Kompong Thom provincial authorities yesterday handed over new farmland to 77 Kraya commune families with disabled family members who were forcibly evicted from their own land in Dec 2009 to make way for a Vietnamese rubber company’s plantation, an official said.
About 40 other Kraya commune families protested yesterday, however, confronting military police with claims that the land given to the 77 families was their own.
Kompong Thom deputy governor Uch Sam On said authorities had not confiscated other villagers’ land to give to the 77 families, only 57 of which were present to receive their land parcels yesterday.
“They have protested against us…but we did not confiscate their land,” Mr Sam On said, adding that if the villagers continued to cause trouble, they could face prosecution.
“We only recognize that this land belongs to the disabled families. If those [protesters] cause problems for the disabled families, they will face legal action,” he said.
On Dec 6, 2009, about 200 armed security personnel forced 602 families to move from Bateay Ra’ngeang village, a site earmarked for a rubber plantation developed by Vietnamese firm Tan Bien-Kompong Thom Rubber Development Company.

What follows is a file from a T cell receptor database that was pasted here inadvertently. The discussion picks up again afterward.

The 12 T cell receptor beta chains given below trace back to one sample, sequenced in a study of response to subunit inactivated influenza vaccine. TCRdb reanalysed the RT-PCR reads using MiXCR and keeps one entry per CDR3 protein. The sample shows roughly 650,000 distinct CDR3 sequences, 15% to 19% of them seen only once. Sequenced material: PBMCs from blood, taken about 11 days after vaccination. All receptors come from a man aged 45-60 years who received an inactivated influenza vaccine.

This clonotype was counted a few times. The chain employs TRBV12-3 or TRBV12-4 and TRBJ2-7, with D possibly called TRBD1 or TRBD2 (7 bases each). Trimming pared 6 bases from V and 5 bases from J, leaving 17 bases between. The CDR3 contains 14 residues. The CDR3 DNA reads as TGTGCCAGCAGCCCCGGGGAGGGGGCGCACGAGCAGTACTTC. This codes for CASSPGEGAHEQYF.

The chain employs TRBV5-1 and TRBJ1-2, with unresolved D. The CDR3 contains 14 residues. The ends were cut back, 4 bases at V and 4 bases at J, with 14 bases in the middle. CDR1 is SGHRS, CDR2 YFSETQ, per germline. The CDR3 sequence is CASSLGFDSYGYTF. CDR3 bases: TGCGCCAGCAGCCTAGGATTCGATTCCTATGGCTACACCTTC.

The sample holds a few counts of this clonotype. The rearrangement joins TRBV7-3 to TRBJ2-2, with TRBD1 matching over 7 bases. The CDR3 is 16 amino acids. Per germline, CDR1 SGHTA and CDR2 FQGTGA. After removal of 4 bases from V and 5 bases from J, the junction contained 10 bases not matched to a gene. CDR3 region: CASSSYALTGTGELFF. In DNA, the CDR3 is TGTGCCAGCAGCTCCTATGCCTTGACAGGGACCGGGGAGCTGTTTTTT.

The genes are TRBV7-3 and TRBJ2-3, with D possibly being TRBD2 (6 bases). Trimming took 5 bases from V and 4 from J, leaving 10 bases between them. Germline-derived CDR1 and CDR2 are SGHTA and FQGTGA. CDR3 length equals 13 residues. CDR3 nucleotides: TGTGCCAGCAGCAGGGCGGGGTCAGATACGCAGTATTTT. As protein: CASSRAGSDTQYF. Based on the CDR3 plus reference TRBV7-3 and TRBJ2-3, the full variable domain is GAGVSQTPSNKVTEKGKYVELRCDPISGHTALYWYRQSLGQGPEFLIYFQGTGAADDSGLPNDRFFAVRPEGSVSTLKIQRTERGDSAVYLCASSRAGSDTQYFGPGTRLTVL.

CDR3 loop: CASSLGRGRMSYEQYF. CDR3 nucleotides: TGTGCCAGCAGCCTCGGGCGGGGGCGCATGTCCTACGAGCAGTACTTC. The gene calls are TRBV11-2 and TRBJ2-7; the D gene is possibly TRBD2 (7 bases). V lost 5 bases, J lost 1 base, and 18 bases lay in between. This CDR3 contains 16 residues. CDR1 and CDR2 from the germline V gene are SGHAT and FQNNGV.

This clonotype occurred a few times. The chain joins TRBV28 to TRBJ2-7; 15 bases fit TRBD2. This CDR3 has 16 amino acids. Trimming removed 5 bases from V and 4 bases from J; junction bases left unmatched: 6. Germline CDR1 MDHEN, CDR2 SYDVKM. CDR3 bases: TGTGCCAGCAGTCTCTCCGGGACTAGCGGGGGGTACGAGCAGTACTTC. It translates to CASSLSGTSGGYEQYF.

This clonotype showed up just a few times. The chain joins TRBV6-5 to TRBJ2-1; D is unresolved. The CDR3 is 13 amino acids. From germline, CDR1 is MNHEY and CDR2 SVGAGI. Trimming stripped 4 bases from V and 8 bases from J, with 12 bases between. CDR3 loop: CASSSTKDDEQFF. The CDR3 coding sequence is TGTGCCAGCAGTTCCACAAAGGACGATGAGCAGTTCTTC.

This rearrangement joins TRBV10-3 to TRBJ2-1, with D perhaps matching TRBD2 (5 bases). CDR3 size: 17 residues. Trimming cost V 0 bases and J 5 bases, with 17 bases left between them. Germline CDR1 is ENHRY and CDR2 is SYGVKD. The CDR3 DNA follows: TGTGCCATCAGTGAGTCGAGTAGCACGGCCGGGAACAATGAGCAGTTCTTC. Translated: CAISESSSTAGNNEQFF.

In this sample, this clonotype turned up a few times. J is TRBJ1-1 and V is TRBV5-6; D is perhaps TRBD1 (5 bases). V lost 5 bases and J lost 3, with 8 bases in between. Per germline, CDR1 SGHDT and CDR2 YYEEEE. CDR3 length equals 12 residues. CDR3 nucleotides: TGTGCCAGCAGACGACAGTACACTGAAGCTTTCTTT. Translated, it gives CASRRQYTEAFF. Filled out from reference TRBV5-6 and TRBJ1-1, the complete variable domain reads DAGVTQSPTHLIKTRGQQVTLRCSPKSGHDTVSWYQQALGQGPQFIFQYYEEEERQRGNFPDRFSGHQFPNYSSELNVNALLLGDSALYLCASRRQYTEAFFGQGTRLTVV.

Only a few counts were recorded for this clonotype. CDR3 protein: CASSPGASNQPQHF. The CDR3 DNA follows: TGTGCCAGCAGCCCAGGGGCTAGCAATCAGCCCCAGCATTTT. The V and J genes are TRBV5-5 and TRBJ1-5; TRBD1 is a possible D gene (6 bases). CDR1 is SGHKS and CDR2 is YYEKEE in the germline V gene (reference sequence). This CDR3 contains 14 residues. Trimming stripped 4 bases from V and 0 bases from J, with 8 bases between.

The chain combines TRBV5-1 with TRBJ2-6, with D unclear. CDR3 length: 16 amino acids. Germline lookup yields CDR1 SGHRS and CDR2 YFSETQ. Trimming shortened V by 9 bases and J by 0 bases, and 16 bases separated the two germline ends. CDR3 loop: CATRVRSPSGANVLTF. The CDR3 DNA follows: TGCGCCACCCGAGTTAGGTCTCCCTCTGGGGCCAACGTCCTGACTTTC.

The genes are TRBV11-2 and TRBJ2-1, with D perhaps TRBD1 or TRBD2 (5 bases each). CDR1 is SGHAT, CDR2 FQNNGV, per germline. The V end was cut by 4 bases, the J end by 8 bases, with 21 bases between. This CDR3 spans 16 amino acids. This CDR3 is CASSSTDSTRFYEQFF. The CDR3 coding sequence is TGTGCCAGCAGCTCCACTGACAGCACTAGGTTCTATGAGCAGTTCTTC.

Following the eviction, provincial officials promised to compensate each family with a hectare of land prior to the 2010 rainy season, but later said they would start divvying up land in stages, starting with families with disabled family members.
Disabled villager Prum Saroth, 48, said he was very happy to receive a new plot of land, but said he was worried about the other families protesting against the land transfers.
“We are fearful of them, but believe they should respect the law,” Mr Saroth said.
Neth Sao, a representative of the protesting villagers, said yesterday that authorities had used military police and regular police officers to help measure out the plots of land.
“The authorities sent forces to measure our villagers’ land to offer to those disabled families,” Mr Sao said, adding that villagers had confronted the police officers, but peacefully.
Mr Sao said 60 families’ farmland had been encroached on to make way for the new plots of land.